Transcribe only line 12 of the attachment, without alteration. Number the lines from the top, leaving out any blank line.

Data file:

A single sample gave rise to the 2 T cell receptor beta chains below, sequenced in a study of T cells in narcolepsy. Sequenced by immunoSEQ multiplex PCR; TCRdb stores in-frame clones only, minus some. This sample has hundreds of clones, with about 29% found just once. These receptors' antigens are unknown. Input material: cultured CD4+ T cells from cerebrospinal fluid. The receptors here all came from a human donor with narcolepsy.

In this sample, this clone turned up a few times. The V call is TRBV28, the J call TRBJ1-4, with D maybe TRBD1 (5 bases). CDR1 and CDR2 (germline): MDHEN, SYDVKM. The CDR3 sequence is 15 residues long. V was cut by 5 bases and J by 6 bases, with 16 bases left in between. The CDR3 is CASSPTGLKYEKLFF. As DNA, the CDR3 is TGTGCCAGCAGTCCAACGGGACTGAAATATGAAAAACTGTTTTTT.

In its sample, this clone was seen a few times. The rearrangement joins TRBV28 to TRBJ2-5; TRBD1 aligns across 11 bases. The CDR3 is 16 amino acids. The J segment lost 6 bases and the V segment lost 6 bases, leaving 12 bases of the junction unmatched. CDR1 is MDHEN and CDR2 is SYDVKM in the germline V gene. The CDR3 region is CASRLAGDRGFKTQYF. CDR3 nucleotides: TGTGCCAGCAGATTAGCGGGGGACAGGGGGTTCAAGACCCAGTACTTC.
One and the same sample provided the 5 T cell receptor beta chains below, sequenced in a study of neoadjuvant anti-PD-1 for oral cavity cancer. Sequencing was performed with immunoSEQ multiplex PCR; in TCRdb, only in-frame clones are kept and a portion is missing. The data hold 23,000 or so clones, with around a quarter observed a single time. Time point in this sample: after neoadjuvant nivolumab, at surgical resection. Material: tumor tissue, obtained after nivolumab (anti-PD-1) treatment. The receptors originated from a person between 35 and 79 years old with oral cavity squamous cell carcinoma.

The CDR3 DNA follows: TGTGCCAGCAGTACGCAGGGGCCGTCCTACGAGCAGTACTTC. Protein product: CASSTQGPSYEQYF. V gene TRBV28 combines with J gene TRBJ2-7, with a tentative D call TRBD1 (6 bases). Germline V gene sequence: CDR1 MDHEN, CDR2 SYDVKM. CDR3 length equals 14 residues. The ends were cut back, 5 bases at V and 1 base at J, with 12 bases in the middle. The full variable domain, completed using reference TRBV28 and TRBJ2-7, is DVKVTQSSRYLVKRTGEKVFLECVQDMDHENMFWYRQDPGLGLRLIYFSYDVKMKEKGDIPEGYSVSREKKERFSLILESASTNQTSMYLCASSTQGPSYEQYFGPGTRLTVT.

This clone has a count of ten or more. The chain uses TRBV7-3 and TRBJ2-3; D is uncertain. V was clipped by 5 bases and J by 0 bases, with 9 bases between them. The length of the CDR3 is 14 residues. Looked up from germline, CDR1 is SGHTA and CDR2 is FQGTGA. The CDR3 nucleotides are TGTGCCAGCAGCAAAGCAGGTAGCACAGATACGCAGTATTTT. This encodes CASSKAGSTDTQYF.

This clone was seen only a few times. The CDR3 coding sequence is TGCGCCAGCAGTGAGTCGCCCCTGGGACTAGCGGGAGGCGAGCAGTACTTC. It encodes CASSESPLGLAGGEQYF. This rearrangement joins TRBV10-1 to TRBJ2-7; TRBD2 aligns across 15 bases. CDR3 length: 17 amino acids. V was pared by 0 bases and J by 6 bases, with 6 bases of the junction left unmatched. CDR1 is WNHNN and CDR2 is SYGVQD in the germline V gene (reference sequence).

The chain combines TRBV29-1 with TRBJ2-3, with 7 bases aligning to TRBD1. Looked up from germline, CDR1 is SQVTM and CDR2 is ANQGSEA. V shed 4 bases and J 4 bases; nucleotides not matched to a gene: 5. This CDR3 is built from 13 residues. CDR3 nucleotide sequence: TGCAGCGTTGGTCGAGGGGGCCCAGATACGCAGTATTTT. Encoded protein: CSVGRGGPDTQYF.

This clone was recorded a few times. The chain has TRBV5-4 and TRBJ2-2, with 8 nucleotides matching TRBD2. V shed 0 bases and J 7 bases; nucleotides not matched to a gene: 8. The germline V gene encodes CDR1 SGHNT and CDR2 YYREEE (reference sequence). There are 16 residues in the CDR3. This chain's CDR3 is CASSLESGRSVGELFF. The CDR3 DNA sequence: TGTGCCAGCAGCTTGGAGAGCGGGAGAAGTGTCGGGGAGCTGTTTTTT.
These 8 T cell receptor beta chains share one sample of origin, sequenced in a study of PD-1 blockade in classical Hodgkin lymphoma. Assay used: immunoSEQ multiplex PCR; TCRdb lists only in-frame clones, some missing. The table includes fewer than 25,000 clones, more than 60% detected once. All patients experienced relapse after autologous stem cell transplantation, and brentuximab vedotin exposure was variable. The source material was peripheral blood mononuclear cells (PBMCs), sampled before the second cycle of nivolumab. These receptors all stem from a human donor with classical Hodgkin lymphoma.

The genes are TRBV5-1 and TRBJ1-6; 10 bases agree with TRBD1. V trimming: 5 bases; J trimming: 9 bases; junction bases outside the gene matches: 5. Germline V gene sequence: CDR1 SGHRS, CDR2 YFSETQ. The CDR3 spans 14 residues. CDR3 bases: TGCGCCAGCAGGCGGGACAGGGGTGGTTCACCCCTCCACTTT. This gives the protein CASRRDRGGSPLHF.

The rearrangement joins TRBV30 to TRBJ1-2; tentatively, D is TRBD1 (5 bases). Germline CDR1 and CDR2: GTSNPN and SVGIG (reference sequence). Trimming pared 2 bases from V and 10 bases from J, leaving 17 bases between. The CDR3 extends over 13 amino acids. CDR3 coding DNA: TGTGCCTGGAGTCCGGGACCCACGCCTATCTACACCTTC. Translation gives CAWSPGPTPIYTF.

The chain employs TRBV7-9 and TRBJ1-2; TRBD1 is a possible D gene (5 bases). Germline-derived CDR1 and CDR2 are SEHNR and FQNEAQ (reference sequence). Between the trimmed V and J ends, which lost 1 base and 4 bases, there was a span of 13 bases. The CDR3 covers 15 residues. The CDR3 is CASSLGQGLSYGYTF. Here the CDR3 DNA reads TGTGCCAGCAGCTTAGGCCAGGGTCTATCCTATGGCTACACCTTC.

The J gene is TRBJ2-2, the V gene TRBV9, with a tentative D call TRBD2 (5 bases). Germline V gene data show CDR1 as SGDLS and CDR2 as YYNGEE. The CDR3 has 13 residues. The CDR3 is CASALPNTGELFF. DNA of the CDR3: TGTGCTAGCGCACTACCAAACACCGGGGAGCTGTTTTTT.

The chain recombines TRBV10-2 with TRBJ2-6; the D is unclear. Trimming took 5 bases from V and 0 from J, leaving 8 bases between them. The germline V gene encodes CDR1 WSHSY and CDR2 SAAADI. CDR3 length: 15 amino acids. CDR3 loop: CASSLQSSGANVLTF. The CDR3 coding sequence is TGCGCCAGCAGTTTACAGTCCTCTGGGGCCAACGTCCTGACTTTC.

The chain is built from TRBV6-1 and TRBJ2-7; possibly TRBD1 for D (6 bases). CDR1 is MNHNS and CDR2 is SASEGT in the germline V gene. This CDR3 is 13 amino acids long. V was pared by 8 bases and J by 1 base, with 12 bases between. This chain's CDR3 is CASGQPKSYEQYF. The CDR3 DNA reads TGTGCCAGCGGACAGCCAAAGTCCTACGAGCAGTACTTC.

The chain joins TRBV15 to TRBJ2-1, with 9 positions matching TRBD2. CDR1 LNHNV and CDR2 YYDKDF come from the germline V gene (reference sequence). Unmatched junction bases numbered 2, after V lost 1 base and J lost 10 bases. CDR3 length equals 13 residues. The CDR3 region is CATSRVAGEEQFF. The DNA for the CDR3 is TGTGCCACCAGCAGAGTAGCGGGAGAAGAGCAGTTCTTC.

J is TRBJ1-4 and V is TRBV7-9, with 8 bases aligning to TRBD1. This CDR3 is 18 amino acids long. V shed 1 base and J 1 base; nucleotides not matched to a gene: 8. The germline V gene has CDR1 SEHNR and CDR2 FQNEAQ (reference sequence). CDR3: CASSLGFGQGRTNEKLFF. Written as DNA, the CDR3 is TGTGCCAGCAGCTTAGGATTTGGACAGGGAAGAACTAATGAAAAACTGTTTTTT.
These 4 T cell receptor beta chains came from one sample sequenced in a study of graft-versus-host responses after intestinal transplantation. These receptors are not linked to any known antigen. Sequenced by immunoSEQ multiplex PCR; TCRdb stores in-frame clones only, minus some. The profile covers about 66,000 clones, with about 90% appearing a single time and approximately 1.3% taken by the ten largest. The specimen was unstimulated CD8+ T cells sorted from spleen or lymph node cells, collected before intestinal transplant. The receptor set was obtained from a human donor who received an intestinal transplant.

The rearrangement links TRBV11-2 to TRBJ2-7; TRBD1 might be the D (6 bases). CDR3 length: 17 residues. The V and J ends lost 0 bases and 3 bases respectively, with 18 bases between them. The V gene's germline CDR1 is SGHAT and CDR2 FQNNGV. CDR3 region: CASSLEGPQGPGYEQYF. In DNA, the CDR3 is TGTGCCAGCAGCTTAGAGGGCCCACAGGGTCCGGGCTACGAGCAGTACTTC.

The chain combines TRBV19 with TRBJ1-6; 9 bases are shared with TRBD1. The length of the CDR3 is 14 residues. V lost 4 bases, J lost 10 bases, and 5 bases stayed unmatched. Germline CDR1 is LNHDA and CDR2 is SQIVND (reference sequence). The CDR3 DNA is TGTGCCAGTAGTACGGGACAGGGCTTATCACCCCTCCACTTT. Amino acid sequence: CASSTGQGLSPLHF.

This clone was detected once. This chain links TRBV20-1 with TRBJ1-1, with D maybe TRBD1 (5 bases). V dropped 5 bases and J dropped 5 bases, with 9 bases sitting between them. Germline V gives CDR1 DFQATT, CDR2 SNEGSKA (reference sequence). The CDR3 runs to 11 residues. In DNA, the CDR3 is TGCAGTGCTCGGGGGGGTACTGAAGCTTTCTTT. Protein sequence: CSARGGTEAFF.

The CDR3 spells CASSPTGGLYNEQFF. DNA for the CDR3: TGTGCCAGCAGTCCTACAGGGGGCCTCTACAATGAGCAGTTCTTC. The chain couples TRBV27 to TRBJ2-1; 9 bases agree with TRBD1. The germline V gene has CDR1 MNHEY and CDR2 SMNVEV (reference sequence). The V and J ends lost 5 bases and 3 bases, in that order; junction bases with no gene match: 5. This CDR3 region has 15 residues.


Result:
The rearrangement joins TRBV30 to TRBJ1-2; tentatively, D is TRBD1 (5 bases). Germline CDR1 and CDR2: GTSNPN and SVGIG (reference sequence). Trimming pared 2 bases from V and 10 bases from J, leaving 17 bases between. The CDR3 extends over 13 amino acids. CDR3 coding DNA: TGTGCCTGGAGTCCGGGACCCACGCCTATCTACACCTTC. Translation gives CAWSPGPTPIYTF.